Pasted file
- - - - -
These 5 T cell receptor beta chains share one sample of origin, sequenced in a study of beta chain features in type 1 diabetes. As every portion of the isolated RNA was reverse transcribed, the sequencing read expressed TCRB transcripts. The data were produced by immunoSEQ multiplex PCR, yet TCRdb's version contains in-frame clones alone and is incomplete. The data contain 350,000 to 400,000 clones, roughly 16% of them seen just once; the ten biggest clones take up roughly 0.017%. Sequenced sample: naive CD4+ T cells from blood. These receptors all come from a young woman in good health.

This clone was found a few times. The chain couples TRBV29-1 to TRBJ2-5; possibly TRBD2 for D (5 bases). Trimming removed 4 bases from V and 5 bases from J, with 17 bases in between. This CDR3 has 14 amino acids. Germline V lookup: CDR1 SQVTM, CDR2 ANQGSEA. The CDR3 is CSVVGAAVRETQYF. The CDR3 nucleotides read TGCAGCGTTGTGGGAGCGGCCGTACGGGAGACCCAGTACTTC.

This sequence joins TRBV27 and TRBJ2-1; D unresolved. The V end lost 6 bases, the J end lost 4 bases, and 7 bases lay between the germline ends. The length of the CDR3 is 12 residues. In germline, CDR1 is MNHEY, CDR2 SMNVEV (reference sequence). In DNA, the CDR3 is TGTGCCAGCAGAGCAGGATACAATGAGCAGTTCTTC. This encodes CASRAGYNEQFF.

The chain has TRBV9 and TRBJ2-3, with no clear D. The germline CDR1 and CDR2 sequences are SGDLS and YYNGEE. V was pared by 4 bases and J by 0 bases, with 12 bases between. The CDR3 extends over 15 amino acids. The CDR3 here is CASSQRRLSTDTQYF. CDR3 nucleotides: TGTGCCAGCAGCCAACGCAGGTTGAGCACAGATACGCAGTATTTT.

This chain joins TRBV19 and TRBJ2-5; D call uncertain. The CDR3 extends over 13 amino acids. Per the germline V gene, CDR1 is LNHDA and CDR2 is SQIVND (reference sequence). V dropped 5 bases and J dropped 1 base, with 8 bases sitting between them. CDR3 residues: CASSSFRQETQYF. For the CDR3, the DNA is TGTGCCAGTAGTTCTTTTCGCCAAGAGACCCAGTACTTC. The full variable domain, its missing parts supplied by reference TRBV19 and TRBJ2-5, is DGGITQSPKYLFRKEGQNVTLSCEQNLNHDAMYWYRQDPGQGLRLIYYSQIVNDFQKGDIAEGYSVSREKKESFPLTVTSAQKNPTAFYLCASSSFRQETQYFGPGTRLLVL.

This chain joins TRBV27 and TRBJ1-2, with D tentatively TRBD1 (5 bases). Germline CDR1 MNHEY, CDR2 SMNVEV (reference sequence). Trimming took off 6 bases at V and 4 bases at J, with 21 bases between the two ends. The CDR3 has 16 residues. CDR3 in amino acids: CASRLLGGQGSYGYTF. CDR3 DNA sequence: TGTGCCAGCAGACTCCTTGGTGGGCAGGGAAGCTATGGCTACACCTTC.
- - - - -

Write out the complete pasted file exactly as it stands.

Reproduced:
These 5 T cell receptor beta chains share one sample of origin, sequenced in a study of beta chain features in type 1 diabetes. As every portion of the isolated RNA was reverse transcribed, the sequencing read expressed TCRB transcripts. The data were produced by immunoSEQ multiplex PCR, yet TCRdb's version contains in-frame clones alone and is incomplete. The data contain 350,000 to 400,000 clones, roughly 16% of them seen just once; the ten biggest clones take up roughly 0.017%. Sequenced sample: naive CD4+ T cells from blood. These receptors all come from a young woman in good health.

This clone was found a few times. The chain couples TRBV29-1 to TRBJ2-5; possibly TRBD2 for D (5 bases). Trimming removed 4 bases from V and 5 bases from J, with 17 bases in between. This CDR3 has 14 amino acids. Germline V lookup: CDR1 SQVTM, CDR2 ANQGSEA. The CDR3 is CSVVGAAVRETQYF. The CDR3 nucleotides read TGCAGCGTTGTGGGAGCGGCCGTACGGGAGACCCAGTACTTC.

This sequence joins TRBV27 and TRBJ2-1; D unresolved. The V end lost 6 bases, the J end lost 4 bases, and 7 bases lay between the germline ends. The length of the CDR3 is 12 residues. In germline, CDR1 is MNHEY, CDR2 SMNVEV (reference sequence). In DNA, the CDR3 is TGTGCCAGCAGAGCAGGATACAATGAGCAGTTCTTC. This encodes CASRAGYNEQFF.

The chain has TRBV9 and TRBJ2-3, with no clear D. The germline CDR1 and CDR2 sequences are SGDLS and YYNGEE. V was pared by 4 bases and J by 0 bases, with 12 bases between. The CDR3 extends over 15 amino acids. The CDR3 here is CASSQRRLSTDTQYF. CDR3 nucleotides: TGTGCCAGCAGCCAACGCAGGTTGAGCACAGATACGCAGTATTTT.

This chain joins TRBV19 and TRBJ2-5; D call uncertain. The CDR3 extends over 13 amino acids. Per the germline V gene, CDR1 is LNHDA and CDR2 is SQIVND (reference sequence). V dropped 5 bases and J dropped 1 base, with 8 bases sitting between them. CDR3 residues: CASSSFRQETQYF. For the CDR3, the DNA is TGTGCCAGTAGTTCTTTTCGCCAAGAGACCCAGTACTTC. The full variable domain, its missing parts supplied by reference TRBV19 and TRBJ2-5, is DGGITQSPKYLFRKEGQNVTLSCEQNLNHDAMYWYRQDPGQGLRLIYYSQIVNDFQKGDIAEGYSVSREKKESFPLTVTSAQKNPTAFYLCASSSFRQETQYFGPGTRLLVL.

This chain joins TRBV27 and TRBJ1-2, with D tentatively TRBD1 (5 bases). Germline CDR1 MNHEY, CDR2 SMNVEV (reference sequence). Trimming took off 6 bases at V and 4 bases at J, with 21 bases between the two ends. The CDR3 has 16 residues. CDR3 in amino acids: CASRLLGGQGSYGYTF. CDR3 DNA sequence: TGTGCCAGCAGACTCCTTGGTGGGCAGGGAAGCTATGGCTACACCTTC.